The Long Wait for Recognition

Seeking Justice for
Holocaust Victims in the
Former Soviet Union

The Long Wait for Compensation

For more than 70 years, Holocaust victims in the former Soviet Union have waited. They waited to outlast Soviet repression, waited for the rest of the Jewish world to remember them, and waited for recognition of their Holocaust suffering.

In 2012, after decades of Claims Conference persistence, the German government agreed to allow Holocaust victims living throughout the vast expanses of the former Soviet Union to apply to the Hardship Fund. The program issues a one-time payment of €2,556 to certain Jewish Holocaust victims.

Piecing Together The History

What We Did

To help many of the elderly Holocaust victims apply for compensation, the Claims Conference sent Russian-speaking staff to 11 cities in Moldova, Russia and Ukraine. Our staff went from house to house, reviewing documents that could help these victims prove that they are entitled to a payment.

We also set up sessions in the local Hesed (Jewish social service agency) in each of these cities, where elderly victims could bring their documents.

Claims Conference staff traveled with iPads with special scanning software that allowed them to scan documents, file them and then send them to the New York office for processing.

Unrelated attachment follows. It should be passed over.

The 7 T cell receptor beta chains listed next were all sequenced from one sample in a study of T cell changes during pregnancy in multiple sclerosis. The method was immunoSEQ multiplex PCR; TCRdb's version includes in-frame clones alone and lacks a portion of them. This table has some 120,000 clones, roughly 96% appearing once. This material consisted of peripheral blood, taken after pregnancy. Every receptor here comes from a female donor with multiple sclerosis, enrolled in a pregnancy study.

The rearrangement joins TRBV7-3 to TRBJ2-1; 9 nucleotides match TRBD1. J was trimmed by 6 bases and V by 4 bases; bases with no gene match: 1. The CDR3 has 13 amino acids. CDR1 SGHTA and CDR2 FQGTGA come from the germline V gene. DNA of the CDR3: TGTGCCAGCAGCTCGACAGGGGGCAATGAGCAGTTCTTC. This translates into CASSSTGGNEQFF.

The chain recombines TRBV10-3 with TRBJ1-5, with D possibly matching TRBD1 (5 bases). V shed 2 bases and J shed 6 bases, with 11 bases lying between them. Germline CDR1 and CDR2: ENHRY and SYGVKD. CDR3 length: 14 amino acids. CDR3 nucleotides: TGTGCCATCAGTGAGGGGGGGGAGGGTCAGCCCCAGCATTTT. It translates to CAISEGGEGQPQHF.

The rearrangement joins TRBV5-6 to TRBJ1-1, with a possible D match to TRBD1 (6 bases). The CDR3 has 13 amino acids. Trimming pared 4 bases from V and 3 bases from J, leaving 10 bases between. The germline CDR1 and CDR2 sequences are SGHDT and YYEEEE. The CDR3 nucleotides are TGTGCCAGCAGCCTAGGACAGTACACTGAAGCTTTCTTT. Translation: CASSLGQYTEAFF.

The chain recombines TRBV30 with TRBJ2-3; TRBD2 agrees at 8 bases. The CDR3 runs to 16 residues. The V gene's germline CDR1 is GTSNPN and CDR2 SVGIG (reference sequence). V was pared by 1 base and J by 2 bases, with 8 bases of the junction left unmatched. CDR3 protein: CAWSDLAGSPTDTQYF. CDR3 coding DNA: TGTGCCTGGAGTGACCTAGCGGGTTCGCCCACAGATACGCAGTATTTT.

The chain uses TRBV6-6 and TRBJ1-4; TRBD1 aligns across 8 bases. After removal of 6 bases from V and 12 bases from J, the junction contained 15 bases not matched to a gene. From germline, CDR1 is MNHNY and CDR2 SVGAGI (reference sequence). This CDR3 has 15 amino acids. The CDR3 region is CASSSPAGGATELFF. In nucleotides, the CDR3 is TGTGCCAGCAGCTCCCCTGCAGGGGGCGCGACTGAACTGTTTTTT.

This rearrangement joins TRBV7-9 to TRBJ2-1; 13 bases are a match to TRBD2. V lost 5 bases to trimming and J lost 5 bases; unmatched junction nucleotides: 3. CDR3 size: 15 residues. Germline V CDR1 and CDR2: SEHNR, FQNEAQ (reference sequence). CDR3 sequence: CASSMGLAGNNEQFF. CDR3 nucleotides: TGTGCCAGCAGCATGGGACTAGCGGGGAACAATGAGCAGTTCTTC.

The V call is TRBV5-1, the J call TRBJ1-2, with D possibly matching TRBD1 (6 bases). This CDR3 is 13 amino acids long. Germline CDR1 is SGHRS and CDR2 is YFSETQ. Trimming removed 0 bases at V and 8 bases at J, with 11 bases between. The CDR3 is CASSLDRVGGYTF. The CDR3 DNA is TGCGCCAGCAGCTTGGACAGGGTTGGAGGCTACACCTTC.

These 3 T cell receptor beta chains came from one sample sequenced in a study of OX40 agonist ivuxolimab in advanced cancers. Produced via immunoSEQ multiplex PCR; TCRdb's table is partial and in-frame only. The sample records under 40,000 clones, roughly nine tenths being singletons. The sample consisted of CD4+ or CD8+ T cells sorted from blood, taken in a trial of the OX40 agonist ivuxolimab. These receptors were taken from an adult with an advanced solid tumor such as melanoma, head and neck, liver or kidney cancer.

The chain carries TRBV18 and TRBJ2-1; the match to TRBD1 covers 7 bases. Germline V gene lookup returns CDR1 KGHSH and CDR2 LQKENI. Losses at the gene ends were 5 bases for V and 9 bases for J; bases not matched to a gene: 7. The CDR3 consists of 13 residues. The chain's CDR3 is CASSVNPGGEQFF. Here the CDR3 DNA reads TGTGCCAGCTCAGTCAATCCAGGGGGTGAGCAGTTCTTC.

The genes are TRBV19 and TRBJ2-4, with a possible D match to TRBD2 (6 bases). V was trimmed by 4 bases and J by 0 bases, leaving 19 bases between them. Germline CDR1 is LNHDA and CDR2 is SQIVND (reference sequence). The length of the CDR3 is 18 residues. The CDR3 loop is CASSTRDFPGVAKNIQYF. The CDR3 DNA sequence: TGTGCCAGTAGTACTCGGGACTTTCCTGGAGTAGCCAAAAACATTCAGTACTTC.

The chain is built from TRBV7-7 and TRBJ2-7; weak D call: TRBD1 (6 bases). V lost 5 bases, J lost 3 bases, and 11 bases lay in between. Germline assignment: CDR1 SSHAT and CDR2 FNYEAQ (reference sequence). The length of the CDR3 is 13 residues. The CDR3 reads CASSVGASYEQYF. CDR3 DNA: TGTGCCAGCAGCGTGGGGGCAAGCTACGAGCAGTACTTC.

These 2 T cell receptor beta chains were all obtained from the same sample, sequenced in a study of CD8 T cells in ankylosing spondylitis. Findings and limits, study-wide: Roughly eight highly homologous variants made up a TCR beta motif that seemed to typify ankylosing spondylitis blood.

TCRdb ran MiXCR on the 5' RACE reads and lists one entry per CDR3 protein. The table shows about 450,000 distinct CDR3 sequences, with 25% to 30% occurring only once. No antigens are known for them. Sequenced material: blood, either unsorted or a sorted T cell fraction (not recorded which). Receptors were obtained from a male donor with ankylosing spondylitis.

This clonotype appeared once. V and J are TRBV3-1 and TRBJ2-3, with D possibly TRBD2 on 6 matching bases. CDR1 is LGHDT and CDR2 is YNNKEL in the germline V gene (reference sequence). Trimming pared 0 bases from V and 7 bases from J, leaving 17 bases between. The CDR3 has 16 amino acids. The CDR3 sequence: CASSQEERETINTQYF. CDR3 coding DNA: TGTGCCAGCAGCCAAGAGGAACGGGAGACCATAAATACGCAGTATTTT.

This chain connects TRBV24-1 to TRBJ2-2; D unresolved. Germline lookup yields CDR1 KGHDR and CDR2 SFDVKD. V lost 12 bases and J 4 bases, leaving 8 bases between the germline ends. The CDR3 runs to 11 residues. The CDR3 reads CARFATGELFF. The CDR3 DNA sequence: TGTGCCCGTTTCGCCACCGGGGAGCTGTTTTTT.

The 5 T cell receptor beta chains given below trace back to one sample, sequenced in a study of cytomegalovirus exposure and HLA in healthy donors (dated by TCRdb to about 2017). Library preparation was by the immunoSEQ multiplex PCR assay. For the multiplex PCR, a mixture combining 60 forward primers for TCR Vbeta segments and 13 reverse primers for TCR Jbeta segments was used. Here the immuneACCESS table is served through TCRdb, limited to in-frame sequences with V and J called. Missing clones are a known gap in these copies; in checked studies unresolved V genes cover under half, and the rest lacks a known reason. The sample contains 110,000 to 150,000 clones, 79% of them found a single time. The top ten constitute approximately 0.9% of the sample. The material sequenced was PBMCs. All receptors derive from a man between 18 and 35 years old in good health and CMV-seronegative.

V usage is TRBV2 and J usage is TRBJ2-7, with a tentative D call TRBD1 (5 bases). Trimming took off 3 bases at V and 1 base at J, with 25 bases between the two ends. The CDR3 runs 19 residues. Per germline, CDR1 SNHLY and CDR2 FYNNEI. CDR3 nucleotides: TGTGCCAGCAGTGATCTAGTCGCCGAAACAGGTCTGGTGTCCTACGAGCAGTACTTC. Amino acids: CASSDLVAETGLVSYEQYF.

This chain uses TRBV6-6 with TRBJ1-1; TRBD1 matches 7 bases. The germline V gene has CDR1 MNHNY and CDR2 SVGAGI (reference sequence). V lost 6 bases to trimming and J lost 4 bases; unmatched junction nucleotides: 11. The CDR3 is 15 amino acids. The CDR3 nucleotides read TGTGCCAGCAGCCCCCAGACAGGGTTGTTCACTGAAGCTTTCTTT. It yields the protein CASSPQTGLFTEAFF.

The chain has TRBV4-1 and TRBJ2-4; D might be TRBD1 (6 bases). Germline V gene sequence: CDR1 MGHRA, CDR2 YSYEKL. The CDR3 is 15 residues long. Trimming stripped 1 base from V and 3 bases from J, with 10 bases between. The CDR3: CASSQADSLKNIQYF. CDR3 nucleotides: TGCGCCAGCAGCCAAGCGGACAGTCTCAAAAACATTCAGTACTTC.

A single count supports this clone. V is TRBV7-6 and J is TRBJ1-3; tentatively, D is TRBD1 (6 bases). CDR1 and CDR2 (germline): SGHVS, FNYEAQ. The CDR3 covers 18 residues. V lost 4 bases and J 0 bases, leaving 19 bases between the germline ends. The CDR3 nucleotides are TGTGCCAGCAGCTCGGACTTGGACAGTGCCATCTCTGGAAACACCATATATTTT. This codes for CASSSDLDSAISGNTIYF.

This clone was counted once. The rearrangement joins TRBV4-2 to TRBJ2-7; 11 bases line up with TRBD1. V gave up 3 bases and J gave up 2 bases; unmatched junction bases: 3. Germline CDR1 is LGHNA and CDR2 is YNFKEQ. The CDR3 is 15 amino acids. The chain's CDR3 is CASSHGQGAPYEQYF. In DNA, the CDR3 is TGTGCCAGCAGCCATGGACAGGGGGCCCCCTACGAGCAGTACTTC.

Seventy-five years after the Nazis invaded the USSR, the Jews who lived through it were able to not only tell us their stories, but show us the documents that testify that they should receive this long-delayed token payment. The payment can never make up for the terror and the lost years, but now they know that someone is listening – and working to get them a recognition long denied.


Documents—many over 70 years old—must be painstakingly collected and translated.

A caseworker visits a client in her home.

We went to 11 Cities across the
Former Soviet Union to help Holocaust victims file claims.

Many Holocaust victims are too weak to leave their homes and have vision and hearing problems that would make applying without help impossible.

We sent caseworkers into the homes of elderly Holocaust victims to make sure each story is recorded.


Leonid gathers documents that may help his claim.


Galina was born in 1923 in Kharkov, Ukraine in 1934. She escaped to Karaganda during the war.


Boris and his family escaped to Tyumen, Russia during the Holocaust.

Helping Holocaust Victims in the former Soviet Union

Holocaust victims in the former Soviet Union (FSU) rely on care from Jewish regional welfare centers known as “Hesed.” With Claims Conference support, these centers supply homecare, food, medical care, transportation and winter supplies. Learn more about our work in the former Soviet Union.

We are working to ensure that all Holocaust victims worldwide will someday have their suffering recognized.

© Conference Claims Conference 2016

Photos: Ed Serotta